Monday, December 14 – The climate negotiations ground to a halt for much of today, as negotiators debated the organization of work for the second and final week of the meeting. The ostensible cause of the breakdown was concern among (some?) developing countries that the Kyoto Protocol (KP) track in the negotiations is moving more slowly, and getting less attention, than the Convention track (the so-called Long-Term Cooperation Action track, or LCA) (although since the LCA track is itself moving very slowly, it is a bit difficult to understand the concern). For many members of the G-77, the differentiation enshrined in the Kyoto Protocol between developed countries (which have quantified emission reduction targets) and developing countries (which do not) is sacred. All last week, developing countries had been emphasizing the importance of continuing the Kyoto Protocol, rather than merging it into a single comprehensive agreement that addresses both developed and developing countries (as the EU, Japan and other industrialized countries would prefer). At the procedural level, this developing country position is reflected in a desire to maintain the complete separation between the two tracks in the negotiations, rather than merging them into a single discussion, as the Danes apparently envisioned.
But whether substantive concerns about the KP’s future fully explain today’s events is open to question The organization of work envisioned by the Danes (as COP president) had apparently received tacit approval at a ministerial meeting held on Sunday. So there is no reason why developing countries that had accepted the work program yesterday should suddenly object today. One possible explanation is that Sunday’s ministerial meeting included only a select group of about forty countries, and today’s work suspension reflected a move by the countries excluded from Sunday’s meeting to reassert themselves. Others speculate that today’s events reflect a reaction by working level negotiators worried that ministers might be too willing to reach agreement. Whatever the explanation, the COP lost the better part of a day, with only two days remaining now before heads of state arrive.
Ultimately, the Danish president convened a ministerial-level group to consider Kyoto Protocol issues, and a series of ministerial-led groups to consider particular issues in the LCA, including: the long-term goal of limiting temperature change (2 degrees, 1 ½ degrees, etc.), the way in which developing country actions are be reflected (a schedule, registry, etc.), and the scale of financial contributions. The other issues in the LCA, not elevated to the ministerial level, will continue to be discussed tonight and tomorrow morning in the various LCA contact groups, with the LCA (in theory) scheduled to wrap up its work tomorrow night and to report back to the COP on Wednesday morning.
Overall the conference is chaotic. Reportedly, some participants spent the better part of the day outside waiting in the registration line. Meanwhile, inside, NGO observers sang songs, strummed the guitar, and organized a “crime scene” with Sherlock Holmes inspecting a chalk drawing on the floor of Africa. With the number of registered participants far exceeding the capacity of the conference, security guards will begin restricting access tomorrow, with each NGO receiving only a limited number of slots.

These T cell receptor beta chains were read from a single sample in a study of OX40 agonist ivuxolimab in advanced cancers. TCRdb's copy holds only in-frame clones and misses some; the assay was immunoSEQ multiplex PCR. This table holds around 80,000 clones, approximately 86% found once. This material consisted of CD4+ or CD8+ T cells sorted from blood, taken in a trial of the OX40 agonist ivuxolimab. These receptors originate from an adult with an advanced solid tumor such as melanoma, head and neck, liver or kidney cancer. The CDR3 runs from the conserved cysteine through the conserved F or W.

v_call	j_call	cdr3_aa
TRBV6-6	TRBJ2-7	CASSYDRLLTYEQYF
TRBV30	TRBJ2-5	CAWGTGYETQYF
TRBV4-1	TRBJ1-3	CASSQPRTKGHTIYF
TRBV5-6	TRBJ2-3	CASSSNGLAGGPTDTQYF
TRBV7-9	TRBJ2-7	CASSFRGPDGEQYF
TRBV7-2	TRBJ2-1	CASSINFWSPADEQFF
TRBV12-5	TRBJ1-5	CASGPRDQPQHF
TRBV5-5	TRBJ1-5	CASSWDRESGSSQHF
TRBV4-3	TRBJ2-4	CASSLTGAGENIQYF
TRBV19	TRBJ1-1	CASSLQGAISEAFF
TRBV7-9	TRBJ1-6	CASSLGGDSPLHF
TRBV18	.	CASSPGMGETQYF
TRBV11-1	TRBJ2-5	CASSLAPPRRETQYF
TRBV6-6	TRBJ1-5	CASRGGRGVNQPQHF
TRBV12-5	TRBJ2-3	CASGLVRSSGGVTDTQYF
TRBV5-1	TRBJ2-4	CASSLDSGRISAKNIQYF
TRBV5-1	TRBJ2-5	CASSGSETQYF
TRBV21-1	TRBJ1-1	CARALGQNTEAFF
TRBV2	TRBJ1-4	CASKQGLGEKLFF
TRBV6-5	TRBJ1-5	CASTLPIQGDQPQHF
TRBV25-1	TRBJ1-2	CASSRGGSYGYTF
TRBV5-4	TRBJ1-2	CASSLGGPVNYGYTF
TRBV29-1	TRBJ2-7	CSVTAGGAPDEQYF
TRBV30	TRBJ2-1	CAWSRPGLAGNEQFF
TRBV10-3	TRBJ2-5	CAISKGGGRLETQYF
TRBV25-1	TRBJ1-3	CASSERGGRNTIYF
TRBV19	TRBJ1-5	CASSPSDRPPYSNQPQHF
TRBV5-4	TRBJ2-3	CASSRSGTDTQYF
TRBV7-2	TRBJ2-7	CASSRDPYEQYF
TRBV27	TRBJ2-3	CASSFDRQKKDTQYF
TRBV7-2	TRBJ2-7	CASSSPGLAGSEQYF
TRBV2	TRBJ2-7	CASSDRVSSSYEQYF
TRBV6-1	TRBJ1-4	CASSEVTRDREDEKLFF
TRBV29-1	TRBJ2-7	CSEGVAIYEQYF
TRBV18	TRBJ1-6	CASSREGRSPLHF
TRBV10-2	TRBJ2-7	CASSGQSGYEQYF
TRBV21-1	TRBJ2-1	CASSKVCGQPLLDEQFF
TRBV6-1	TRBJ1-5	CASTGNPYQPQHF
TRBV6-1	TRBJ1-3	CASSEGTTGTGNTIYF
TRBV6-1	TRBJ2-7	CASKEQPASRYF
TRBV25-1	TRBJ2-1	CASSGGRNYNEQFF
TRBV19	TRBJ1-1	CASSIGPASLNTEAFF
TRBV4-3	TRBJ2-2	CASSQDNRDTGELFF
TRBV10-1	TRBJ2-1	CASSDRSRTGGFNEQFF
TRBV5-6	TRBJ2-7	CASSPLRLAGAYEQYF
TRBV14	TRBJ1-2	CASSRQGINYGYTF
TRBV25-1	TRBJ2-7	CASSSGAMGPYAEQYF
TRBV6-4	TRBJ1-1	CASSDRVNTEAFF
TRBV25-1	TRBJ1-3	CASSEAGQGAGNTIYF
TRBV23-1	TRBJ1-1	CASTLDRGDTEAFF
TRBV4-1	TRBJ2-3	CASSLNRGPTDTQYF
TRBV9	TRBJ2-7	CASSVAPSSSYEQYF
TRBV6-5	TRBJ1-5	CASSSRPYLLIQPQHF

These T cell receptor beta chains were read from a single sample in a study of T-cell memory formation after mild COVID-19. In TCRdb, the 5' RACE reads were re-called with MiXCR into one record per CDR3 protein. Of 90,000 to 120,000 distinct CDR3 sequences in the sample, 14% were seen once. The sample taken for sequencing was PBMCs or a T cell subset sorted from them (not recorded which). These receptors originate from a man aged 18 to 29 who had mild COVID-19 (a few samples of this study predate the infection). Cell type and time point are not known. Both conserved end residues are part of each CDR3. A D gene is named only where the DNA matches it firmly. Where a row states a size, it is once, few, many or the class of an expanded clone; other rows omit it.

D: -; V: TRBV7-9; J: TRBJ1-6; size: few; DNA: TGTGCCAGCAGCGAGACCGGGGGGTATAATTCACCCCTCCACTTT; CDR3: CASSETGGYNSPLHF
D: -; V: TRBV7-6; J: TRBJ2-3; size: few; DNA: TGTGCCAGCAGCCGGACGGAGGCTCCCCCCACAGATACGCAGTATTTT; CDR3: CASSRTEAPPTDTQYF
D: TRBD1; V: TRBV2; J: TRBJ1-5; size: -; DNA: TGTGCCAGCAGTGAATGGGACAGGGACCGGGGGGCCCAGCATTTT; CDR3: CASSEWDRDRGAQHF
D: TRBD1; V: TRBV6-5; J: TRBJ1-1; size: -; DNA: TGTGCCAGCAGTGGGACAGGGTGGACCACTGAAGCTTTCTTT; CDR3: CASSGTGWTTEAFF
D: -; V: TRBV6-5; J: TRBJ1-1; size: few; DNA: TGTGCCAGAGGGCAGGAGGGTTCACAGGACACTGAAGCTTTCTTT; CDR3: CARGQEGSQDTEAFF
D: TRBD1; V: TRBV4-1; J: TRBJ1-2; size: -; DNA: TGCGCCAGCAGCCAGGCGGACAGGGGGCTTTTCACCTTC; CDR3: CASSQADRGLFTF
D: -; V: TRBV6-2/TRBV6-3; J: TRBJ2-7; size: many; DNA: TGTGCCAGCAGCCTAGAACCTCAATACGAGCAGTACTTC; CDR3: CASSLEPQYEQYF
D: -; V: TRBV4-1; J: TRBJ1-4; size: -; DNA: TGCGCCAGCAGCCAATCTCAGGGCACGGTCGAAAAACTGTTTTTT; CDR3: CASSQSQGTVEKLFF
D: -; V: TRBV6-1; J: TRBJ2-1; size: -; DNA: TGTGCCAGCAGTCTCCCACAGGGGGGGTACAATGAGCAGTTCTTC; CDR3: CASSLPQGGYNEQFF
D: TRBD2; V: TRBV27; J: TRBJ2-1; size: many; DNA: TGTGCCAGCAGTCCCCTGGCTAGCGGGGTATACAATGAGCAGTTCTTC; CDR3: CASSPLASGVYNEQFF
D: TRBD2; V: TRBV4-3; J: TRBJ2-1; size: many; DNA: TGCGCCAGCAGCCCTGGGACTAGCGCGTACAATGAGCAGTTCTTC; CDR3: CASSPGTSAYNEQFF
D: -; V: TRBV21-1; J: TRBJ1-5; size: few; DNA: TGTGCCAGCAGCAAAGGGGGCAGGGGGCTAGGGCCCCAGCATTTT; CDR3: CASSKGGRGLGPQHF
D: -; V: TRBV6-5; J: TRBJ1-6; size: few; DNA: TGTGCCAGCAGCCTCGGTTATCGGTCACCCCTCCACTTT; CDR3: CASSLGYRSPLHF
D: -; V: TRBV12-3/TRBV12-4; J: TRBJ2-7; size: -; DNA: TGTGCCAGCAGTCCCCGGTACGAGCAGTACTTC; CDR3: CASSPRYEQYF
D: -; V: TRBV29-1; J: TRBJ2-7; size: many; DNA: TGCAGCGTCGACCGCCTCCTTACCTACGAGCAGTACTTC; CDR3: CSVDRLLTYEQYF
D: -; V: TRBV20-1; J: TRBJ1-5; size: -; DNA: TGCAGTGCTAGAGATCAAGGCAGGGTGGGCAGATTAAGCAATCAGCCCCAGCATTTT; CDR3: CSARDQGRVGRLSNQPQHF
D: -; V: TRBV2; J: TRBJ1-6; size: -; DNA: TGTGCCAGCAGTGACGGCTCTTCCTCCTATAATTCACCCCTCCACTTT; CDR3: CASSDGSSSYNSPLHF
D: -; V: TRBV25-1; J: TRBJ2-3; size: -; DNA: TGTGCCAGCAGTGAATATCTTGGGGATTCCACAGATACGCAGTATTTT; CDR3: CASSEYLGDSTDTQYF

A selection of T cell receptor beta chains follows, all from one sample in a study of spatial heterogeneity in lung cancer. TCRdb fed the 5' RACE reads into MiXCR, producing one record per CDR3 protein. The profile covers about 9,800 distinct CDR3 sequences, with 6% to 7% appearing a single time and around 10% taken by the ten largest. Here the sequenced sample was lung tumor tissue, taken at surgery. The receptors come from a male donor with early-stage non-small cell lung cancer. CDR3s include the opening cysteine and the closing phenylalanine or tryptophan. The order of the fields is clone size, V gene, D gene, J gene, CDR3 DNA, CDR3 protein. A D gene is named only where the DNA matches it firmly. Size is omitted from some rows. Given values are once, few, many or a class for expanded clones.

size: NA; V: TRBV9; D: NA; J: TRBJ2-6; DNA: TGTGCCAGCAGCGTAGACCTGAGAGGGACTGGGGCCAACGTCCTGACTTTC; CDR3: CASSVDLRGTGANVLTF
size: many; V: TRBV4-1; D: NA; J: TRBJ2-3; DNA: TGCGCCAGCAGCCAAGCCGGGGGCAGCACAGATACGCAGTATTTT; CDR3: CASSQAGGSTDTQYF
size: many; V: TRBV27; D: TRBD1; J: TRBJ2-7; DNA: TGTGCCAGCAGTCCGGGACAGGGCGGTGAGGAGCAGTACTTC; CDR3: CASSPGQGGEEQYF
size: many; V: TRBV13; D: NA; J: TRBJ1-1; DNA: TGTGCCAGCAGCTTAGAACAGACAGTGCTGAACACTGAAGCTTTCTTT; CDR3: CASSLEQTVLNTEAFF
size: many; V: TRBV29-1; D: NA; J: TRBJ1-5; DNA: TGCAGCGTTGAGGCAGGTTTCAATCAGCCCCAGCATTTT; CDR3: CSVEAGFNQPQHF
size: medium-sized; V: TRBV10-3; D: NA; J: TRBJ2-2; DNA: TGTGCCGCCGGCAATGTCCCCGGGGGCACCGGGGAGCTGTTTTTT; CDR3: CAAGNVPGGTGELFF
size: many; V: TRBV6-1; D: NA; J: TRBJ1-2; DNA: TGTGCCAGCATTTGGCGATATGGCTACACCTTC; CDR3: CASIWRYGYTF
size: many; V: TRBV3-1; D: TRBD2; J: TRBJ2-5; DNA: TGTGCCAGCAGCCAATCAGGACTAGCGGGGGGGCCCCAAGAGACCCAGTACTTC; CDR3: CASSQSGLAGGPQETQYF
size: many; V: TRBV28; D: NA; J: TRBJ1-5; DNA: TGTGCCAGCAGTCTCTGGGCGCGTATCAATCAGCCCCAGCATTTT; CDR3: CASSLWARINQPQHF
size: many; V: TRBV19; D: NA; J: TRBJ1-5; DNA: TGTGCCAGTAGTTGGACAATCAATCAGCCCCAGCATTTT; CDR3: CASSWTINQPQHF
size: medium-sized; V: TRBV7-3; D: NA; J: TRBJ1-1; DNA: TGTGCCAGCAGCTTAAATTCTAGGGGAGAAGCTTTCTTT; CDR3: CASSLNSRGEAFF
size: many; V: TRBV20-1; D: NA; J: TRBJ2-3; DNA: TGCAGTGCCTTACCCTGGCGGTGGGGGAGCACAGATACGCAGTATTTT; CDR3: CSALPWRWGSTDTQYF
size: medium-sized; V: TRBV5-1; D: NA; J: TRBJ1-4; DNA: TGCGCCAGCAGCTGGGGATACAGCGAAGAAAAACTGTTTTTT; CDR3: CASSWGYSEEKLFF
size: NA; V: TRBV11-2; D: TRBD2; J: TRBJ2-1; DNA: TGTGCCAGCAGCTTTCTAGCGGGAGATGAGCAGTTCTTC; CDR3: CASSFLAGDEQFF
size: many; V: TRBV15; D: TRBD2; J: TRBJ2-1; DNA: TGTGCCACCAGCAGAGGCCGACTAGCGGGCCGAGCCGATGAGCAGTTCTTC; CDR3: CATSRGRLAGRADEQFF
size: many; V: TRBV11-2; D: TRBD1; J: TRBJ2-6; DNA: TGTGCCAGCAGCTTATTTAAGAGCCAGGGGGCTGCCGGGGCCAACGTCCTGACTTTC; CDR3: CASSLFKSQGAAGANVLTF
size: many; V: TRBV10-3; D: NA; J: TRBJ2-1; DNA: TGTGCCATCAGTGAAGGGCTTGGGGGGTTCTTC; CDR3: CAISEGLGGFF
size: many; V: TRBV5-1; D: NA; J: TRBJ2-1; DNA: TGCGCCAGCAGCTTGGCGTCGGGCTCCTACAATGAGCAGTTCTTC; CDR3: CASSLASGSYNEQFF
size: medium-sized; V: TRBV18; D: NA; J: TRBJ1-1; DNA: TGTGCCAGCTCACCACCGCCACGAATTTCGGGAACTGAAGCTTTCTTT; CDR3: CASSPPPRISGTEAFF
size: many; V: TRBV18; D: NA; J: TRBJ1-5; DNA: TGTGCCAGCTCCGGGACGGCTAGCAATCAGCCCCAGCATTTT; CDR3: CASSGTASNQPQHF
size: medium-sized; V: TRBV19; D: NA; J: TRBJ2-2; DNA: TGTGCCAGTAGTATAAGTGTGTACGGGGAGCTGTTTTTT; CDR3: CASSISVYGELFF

For too many years American climate change debates were political contests in which scientific evidence took a back seat to political posturing, obfuscation, and ultimately, inaction. Today, the science demonstrating that our world is warming and that humans are a primary cause of this warming is unambiguous. Though there remain a few public voices willing to deny the evidence, the credibility of their objections fades with each new development and the ever-mounting evidence.
Now that the public discourse has accepted the reality of climate change, the discussions have turned to focus on possible responses to the problem and the costs of those responses. Even where there is consensus on the existence of climate change, there is often disagreement about what should be done. The most common objections to action point to the costs that would be involved. For example, critics of the Waxman-Markey cap-and-trade climate change bill have claimed that it would cost the average American household $1,870 per year. There is little evidence to support this figure, but it has entered the political discourse nonetheless. On the other side of the debate, proponents of the bill point to a Congressional Budget Office report suggesting that the bill will cost the average family less than one-tenth of that – just $160 per year.
This debate over the costs of action is critical, but it cannot guide policy by itself. We also have to understand the costs that climate change will impose. What will it cost the United States if the Earth warms?
Professor Jody Freeman and I investigated this question in our recent article, Climate Change and U.S. Interests, published in the Columbia Law Review. We sought to estimate the full cost of climate change on the United States. The article is in part a response to the view, advanced in some fora, that the United States can afford to be passive with respect to emissions reductions. The idea is that the U.S. will suffer very modest economic harms as a result of climate change – indeed, some suggest that the country may enjoy small economic gains – and so has little incentive to bear any costs to reduce global warming.